Significant disparities in treatment delays by age may be, in part, the result of delays in procedures or protocols specific to young women, particularly ovarian suppression. Some participants also reported delays in injections for ovarian suppression due to clinic closures or consolidation of clinical services in a different location, while others reported changes in their treatment protocol, including longer times between injections or an alternative therapy (e.g. tamoxifen) that did not require a clinic visit. These factors do not, however, explain all of the disparity in delays by age. The disparity is noteworthy for two reasons, and suggests an opportunity for further investigation. First, approximately 11% of individuals diagnosed with breast cancer in the US are under 45 years old [23, 24]. This population experiences more aggressive disease and higher rates of mortality. Second, data from the pandemic indicate that older people have a higher risk of mortality from COVID-19, with increased risk due to exposure during hospital or clinic-based treatment, as well as additional comorbidities. Despite these factors, our data suggest that older breast cancer survivors experienced significantly lower rates of delays in cancer treatment, with younger survivors bearing a disproportionate burden of treatment delays.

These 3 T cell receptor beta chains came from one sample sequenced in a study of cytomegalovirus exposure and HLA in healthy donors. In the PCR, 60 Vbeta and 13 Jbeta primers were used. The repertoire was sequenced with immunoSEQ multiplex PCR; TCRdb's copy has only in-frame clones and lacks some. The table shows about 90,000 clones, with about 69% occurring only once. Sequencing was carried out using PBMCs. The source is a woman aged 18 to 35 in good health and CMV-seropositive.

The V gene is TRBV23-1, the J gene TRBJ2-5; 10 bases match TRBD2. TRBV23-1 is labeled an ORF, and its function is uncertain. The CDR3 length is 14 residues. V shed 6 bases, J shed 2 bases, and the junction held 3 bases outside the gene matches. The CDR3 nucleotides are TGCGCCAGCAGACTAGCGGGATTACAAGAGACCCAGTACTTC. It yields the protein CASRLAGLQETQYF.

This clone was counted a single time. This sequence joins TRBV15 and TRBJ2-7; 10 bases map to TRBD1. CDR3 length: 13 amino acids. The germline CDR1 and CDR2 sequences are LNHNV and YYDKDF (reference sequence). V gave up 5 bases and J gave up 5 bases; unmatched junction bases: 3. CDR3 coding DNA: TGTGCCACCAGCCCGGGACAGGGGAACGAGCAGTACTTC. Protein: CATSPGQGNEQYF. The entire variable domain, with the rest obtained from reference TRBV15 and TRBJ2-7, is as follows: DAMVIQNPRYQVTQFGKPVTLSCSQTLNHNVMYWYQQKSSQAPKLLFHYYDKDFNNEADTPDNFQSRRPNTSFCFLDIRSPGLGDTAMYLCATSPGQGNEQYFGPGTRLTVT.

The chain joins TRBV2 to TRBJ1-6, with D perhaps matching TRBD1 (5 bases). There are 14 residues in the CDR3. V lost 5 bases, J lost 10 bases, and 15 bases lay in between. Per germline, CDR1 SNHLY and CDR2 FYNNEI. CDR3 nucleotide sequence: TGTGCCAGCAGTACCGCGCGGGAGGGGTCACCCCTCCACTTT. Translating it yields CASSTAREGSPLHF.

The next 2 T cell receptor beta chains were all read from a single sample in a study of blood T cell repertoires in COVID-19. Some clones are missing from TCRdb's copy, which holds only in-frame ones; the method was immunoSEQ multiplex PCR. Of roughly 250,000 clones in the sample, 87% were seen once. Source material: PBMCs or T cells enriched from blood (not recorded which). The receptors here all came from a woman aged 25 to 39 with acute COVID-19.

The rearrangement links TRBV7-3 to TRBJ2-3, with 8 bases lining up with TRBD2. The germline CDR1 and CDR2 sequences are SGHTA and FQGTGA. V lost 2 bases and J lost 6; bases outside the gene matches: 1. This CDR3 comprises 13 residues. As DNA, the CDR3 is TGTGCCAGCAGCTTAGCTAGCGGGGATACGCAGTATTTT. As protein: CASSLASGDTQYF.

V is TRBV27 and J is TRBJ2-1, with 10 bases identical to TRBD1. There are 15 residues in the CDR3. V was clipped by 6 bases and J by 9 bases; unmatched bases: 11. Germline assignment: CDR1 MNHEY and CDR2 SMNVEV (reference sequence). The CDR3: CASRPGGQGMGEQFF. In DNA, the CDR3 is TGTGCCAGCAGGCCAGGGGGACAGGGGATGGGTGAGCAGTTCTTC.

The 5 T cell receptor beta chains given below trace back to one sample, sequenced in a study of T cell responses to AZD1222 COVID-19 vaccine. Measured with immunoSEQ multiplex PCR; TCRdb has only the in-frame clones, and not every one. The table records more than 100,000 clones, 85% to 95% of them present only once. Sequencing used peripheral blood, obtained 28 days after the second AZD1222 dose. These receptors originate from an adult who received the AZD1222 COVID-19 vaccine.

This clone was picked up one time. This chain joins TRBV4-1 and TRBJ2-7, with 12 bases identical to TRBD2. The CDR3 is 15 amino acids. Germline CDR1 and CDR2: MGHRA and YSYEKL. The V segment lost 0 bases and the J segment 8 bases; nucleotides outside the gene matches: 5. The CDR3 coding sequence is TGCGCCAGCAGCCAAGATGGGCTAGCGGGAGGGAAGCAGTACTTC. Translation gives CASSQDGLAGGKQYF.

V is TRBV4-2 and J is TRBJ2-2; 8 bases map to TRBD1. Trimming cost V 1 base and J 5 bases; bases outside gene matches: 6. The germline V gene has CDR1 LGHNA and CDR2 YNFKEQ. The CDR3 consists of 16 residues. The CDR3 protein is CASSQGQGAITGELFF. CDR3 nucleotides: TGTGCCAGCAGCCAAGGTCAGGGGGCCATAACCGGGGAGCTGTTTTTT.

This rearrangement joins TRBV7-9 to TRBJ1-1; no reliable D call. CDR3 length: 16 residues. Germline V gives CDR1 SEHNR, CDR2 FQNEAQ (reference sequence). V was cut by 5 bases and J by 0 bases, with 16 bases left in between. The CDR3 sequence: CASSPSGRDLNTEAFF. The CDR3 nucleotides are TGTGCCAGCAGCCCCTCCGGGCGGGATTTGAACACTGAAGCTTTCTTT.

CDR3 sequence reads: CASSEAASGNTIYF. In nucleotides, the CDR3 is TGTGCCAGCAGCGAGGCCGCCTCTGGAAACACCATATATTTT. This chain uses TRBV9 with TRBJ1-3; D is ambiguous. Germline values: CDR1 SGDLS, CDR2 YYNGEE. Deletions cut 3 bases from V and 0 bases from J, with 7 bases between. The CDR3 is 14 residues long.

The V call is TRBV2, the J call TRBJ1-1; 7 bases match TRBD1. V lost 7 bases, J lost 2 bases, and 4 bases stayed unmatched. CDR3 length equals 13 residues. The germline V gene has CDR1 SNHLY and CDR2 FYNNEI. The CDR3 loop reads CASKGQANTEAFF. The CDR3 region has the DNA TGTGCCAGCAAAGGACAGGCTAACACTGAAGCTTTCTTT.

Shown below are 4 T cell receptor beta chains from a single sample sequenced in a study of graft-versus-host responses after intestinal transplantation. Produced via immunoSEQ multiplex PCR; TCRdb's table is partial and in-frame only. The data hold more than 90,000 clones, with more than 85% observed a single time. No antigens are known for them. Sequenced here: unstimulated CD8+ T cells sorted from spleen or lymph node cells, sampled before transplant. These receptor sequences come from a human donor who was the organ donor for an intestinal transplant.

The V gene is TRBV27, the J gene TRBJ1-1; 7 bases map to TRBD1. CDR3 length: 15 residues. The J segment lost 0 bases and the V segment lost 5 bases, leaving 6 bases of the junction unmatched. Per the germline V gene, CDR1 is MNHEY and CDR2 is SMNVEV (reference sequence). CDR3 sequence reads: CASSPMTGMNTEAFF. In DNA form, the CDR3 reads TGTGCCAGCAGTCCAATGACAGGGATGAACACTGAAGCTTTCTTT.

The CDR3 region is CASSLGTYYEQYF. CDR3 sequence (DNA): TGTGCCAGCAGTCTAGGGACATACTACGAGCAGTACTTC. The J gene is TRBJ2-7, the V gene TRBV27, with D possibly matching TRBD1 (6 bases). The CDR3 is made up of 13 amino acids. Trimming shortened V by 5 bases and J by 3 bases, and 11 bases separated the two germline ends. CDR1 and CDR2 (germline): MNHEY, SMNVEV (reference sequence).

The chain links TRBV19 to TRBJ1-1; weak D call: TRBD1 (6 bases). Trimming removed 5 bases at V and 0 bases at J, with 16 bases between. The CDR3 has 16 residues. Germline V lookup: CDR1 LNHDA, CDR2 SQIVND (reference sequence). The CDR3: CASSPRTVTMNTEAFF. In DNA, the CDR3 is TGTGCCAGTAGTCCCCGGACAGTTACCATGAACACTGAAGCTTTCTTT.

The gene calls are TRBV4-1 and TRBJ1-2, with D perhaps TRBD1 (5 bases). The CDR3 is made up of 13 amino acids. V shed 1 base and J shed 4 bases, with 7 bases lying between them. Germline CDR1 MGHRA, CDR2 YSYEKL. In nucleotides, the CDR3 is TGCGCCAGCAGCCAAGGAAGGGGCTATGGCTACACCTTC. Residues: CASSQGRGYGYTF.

Our study results point to the pervasive impact of COVID-19 on cancer care, and a critical gap in disaster preparedness that leaves vulnerable cancer survivors at even greater risk for poor cancer outcomes, including not only clinical outcomes, but factors such as mental health, pain, and quality of life. As strategies emerge to address the backlog of patients whose care has been delayed, it is critical to recognize the differential impact of delays across the healthcare system, evidenced in part in the documented disparities in both breast cancer and COVID-19 mortality [25]. The factors underlying these disparities must be recognized and addressed in the development of systems and processes to deliver high quality cancer care to those whose care has been delayed to reduce the risk of exacerbating existing health inequities [15, 26] and ensure access to high quality cancer care for all breast cancer survivors.

Our study has several limitations. Due to the unprecedented circumstances of a global pandemic, no validated survey exists. Given the urgency of collecting real-time data, we were not able to validate this survey before distributing. Our national sample did not permit analysis of geographic differences based on rates of COVID-19 cases and the potential impact on cancer care in regions with higher rates of infection. Recruitment through social media may not be representative of all breast cancer survivors and may result in a selection bias with a higher response rate by younger survivors. This may also be a strength as it captured a segment of the cancer survivor population that is often underrepresented.